Ashton Carter, a hard-charging intellectual known for blunt talk, was confirmed as US defense secretary Thursday, and he could soon find himself at odds with a White House that clashed with previous Pentagon chiefs.
The Senate -- by a vote of 93 to five -- overwhelmingly approved Carter, an accomplished defense technocrat with degrees in Medieval history and theoretical physics.
But at his confirmation hearing last week, Carter signaled an independent streak, venturing beyond the White House's stated policy on Ukraine and promising a fresh look at troop withdrawal plans in Afghanistan.
His comments provoked a quick response from a White House known for its penchant for exerting tight control. Spokesman Josh Earnest said any decision on arming Ukraine's army or other issues would be up to the "commander-in-chief" and not Carter.
Obama welcomed the Senate's swift confirmation of Carter's nomination.
"With his decades of experience, Ash will help keep our military strong as we continue the fight against terrorist networks, modernize our alliances, and invest in new capabilities to keep our armed forces prepared for long-term threats," Obama said in a statement.
Carter has gained a reputation as a bona-fide expert on hi-tech weapons and defense budgets, portraying himself as a reformer determined to shake up the Pentagon's vast bureaucracy.
But much of his time will be taken up with a new war against extremists in the Middle East, with the United States leading an open-ended bombing campaign against the Islamic State group in Iraq and Syria.
He also will have to contend with upheaval in Yemen, Iran's nuclear ambitions, a resurgent Russia that has rattled Eastern European allies, and an expanding Chinese military that could jeopardize the US Navy's dominance in the Pacific.
- Micro-management -
Despite deep divisions between the White House and many Republicans over US foreign policy, Carter's nomination encountered negligible opposition and he sailed through to confirmation with bipartisan support.
"I think Dr Carter will be a good secretary of defense," but "I must candidly express concern about the task that faces Dr Carter, and the limited influence he may have," said Republican Senator John McCain, a hawk who has slammed Obama over his handling of the military.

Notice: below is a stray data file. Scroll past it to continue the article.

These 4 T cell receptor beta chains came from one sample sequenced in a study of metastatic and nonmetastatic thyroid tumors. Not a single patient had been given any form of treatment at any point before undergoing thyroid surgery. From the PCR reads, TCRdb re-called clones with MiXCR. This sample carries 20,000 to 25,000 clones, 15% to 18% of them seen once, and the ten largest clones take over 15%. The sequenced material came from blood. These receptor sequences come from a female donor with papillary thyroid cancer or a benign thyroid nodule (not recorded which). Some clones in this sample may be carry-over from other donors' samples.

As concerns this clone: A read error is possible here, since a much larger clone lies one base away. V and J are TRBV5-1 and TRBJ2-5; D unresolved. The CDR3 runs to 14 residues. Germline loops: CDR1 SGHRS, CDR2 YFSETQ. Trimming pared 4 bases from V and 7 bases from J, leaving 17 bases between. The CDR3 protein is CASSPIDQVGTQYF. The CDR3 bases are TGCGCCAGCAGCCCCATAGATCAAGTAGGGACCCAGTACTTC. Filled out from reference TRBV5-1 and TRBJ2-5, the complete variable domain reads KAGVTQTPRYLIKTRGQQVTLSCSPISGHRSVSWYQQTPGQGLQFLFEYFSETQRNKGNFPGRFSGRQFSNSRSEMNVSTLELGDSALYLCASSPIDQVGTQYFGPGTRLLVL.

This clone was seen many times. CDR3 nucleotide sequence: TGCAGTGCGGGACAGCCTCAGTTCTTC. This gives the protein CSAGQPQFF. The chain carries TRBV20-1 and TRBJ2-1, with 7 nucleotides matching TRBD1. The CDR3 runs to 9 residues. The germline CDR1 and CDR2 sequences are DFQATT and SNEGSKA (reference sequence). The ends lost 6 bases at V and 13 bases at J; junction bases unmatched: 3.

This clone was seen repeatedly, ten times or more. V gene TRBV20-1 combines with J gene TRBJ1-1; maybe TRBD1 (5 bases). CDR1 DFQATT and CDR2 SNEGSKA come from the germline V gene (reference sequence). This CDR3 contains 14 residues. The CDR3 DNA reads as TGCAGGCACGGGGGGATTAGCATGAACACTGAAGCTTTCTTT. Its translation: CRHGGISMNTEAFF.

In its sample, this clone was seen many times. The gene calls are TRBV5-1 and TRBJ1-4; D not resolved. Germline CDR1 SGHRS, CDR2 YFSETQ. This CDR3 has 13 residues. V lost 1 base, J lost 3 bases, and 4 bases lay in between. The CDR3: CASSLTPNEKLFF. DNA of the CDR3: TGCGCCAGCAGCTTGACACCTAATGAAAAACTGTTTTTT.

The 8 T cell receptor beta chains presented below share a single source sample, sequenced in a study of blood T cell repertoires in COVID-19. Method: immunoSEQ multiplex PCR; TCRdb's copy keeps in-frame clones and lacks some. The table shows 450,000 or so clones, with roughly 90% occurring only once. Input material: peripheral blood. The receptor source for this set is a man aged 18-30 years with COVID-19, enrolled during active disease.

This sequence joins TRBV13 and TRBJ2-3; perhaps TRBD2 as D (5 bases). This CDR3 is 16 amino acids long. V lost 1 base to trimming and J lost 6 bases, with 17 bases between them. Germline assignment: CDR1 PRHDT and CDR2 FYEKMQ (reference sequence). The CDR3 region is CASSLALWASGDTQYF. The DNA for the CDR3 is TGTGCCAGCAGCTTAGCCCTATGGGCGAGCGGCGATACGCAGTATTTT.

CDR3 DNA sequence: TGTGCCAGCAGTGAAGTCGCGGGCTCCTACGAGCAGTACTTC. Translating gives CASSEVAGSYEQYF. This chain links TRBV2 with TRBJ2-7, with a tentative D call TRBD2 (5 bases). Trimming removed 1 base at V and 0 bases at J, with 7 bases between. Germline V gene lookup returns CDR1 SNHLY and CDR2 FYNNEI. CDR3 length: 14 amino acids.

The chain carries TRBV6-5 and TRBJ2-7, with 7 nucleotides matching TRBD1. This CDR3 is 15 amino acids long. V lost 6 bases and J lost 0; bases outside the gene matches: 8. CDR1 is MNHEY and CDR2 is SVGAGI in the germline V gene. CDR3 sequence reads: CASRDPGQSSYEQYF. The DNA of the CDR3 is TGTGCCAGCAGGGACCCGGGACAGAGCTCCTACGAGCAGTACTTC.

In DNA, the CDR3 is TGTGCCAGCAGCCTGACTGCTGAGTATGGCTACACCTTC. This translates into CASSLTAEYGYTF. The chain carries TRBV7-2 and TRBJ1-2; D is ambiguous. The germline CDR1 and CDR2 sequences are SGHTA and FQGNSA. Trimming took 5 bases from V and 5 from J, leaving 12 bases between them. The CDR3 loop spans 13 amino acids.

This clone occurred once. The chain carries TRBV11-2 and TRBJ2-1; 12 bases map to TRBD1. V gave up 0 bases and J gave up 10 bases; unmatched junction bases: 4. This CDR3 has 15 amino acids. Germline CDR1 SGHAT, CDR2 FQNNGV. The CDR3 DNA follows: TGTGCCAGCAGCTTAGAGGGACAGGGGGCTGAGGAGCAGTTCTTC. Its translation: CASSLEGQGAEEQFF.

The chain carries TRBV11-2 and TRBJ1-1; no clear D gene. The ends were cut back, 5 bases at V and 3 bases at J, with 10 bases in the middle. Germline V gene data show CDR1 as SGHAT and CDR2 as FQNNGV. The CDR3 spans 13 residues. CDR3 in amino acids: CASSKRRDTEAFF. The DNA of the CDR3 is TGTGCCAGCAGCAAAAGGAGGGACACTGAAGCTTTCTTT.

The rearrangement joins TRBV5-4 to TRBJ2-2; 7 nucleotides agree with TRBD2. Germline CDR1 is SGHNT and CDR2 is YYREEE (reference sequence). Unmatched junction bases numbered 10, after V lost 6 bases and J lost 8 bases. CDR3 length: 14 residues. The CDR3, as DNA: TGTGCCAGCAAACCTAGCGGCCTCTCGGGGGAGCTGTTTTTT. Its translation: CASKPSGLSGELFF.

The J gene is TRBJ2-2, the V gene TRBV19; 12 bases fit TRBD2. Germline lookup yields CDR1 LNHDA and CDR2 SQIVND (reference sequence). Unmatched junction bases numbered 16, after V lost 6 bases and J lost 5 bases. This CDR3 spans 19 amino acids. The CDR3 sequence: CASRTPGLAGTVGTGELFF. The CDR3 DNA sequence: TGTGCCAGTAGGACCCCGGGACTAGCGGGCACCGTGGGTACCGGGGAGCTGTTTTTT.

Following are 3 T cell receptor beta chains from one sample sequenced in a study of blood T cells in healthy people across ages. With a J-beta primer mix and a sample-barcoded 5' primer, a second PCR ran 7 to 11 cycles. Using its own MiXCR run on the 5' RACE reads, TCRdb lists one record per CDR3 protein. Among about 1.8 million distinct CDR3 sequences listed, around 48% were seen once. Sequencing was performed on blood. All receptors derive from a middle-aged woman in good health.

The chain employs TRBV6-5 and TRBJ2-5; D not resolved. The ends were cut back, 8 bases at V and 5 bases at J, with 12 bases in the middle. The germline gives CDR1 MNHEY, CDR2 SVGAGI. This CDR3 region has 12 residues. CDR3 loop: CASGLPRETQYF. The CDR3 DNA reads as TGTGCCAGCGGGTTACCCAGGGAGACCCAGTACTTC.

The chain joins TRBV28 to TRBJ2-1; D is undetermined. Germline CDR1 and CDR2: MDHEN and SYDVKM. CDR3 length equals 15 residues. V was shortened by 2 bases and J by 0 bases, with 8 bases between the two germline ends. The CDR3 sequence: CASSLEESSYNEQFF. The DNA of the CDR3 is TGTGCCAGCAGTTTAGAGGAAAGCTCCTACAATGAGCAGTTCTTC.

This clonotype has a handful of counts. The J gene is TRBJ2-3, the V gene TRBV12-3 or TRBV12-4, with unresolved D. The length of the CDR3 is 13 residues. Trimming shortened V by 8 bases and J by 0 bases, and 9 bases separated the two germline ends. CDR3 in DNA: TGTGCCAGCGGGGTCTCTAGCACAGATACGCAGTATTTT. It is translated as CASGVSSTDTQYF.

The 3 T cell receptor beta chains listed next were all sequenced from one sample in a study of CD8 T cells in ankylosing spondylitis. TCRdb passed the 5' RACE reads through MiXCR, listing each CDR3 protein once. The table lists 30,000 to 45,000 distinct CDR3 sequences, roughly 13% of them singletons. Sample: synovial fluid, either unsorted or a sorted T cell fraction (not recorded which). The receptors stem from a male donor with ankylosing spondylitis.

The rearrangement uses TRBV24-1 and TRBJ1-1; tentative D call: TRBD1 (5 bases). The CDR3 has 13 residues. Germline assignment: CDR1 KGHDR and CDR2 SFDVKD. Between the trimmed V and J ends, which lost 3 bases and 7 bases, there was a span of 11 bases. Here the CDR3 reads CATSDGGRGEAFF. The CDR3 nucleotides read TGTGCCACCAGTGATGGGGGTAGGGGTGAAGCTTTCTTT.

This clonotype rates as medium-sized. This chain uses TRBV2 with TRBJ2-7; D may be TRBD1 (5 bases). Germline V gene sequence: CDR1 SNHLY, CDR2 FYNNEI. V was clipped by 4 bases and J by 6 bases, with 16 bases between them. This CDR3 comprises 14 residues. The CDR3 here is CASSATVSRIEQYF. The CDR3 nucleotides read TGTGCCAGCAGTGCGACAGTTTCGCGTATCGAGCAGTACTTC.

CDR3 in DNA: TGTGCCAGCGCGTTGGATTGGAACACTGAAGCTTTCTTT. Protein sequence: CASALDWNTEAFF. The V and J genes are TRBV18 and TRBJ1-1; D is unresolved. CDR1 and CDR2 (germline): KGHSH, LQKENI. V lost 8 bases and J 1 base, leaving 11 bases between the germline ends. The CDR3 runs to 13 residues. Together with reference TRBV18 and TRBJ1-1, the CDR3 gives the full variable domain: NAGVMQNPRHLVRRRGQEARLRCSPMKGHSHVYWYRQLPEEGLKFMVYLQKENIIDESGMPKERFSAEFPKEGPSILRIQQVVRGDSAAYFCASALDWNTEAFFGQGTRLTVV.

Two previous Pentagon chiefs to serve in the Obama administration, Robert Gates and Leon Panetta, bitterly complained of White House "micro-management" and meddling.
Gates has referred to "the increasing desire of the White House to control and manage every aspect of military affairs."
Carter will not be prepared to simply rubber stamp White House decisions, said Stephen Biddle, a professor at George Washington University who befriended Carter while at Harvard.
"I'm sure he'll want to be an architect and not just a carpenter," Biddle said.
The new Pentagon chief will take the helm as Congress takes up a proposal from Obama to back the use of military force against the IS jihadists, and as the White House weighs proposals from commanders to slow the pace of a troop withdrawal from Afghanistan.
With Iraqi forces preparing for a counter-offensive against IS militants later this year, Carter could soon face a request from senior officers to deploy US forward air controllers in combat to help guide air strikes in support of the jihadists. That move would undercut Obama's promise not to put American "boots on the ground."
Carter replaces Chuck Hagel, who resigned under pressure in November. Hagel has acknowledged the White House was frustrated that he would not move faster on decisions to transfer some inmates out of the US-run prison at Guantanamo Bay, Cuba.
Asked if he would resist White House pressure to release Guantanamo inmates if he thought they would rejoin extremists, Carter told senators: "As in everything else I do, I'll play it absolutely straight."
Serving as deputy secretary of defense from 2011 to 2013 under Panetta and as chief weapons buyer under Gates, Carter has spent years learning how the Defense Department operates.
The top two civilian officials under him, Robert Work and Frank Kendall, are also experienced technocrats, and some analysts said Carter may be uniquely qualified to reform the Pentagon machine.
But Carter's hands may be tied by legislation that imposes automatic budget cuts, including across-the-board reductions for the Pentagon.
The top brass has urged Congress to scrap the "sequester" rules but in the meantime, Carter will have to plan for strict limits on defense spending in 2016.